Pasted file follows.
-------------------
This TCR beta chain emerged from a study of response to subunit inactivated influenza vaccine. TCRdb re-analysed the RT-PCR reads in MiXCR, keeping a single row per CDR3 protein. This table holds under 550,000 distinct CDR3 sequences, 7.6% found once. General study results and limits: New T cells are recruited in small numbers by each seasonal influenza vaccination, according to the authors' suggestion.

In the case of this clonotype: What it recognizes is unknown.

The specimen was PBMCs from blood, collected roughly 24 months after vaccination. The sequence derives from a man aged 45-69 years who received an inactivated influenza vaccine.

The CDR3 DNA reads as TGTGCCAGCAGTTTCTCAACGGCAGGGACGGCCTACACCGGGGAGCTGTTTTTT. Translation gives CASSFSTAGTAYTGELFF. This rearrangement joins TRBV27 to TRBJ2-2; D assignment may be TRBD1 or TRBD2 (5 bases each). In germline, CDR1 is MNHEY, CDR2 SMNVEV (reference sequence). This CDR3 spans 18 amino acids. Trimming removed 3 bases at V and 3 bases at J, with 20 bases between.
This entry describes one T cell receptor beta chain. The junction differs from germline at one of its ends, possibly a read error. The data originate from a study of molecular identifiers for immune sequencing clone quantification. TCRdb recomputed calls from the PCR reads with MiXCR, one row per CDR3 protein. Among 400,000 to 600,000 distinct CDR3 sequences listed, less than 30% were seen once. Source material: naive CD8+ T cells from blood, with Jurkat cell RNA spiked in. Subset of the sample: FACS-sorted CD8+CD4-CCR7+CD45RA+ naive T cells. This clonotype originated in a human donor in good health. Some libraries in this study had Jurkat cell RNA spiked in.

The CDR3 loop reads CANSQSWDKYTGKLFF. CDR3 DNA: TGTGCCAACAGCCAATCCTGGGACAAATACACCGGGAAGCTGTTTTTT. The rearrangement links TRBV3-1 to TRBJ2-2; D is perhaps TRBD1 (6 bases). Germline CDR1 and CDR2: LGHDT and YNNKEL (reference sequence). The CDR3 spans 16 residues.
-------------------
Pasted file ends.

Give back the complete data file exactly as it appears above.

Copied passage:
This TCR beta chain emerged from a study of response to subunit inactivated influenza vaccine. TCRdb re-analysed the RT-PCR reads in MiXCR, keeping a single row per CDR3 protein. This table holds under 550,000 distinct CDR3 sequences, 7.6% found once. General study results and limits: New T cells are recruited in small numbers by each seasonal influenza vaccination, according to the authors' suggestion.

In the case of this clonotype: What it recognizes is unknown.

The specimen was PBMCs from blood, collected roughly 24 months after vaccination. The sequence derives from a man aged 45-69 years who received an inactivated influenza vaccine.

The CDR3 DNA reads as TGTGCCAGCAGTTTCTCAACGGCAGGGACGGCCTACACCGGGGAGCTGTTTTTT. Translation gives CASSFSTAGTAYTGELFF. This rearrangement joins TRBV27 to TRBJ2-2; D assignment may be TRBD1 or TRBD2 (5 bases each). In germline, CDR1 is MNHEY, CDR2 SMNVEV (reference sequence). This CDR3 spans 18 amino acids. Trimming removed 3 bases at V and 3 bases at J, with 20 bases between.
This entry describes one T cell receptor beta chain. The junction differs from germline at one of its ends, possibly a read error. The data originate from a study of molecular identifiers for immune sequencing clone quantification. TCRdb recomputed calls from the PCR reads with MiXCR, one row per CDR3 protein. Among 400,000 to 600,000 distinct CDR3 sequences listed, less than 30% were seen once. Source material: naive CD8+ T cells from blood, with Jurkat cell RNA spiked in. Subset of the sample: FACS-sorted CD8+CD4-CCR7+CD45RA+ naive T cells. This clonotype originated in a human donor in good health. Some libraries in this study had Jurkat cell RNA spiked in.

The CDR3 loop reads CANSQSWDKYTGKLFF. CDR3 DNA: TGTGCCAACAGCCAATCCTGGGACAAATACACCGGGAAGCTGTTTTTT. The rearrangement links TRBV3-1 to TRBJ2-2; D is perhaps TRBD1 (6 bases). Germline CDR1 and CDR2: LGHDT and YNNKEL (reference sequence). The CDR3 spans 16 residues.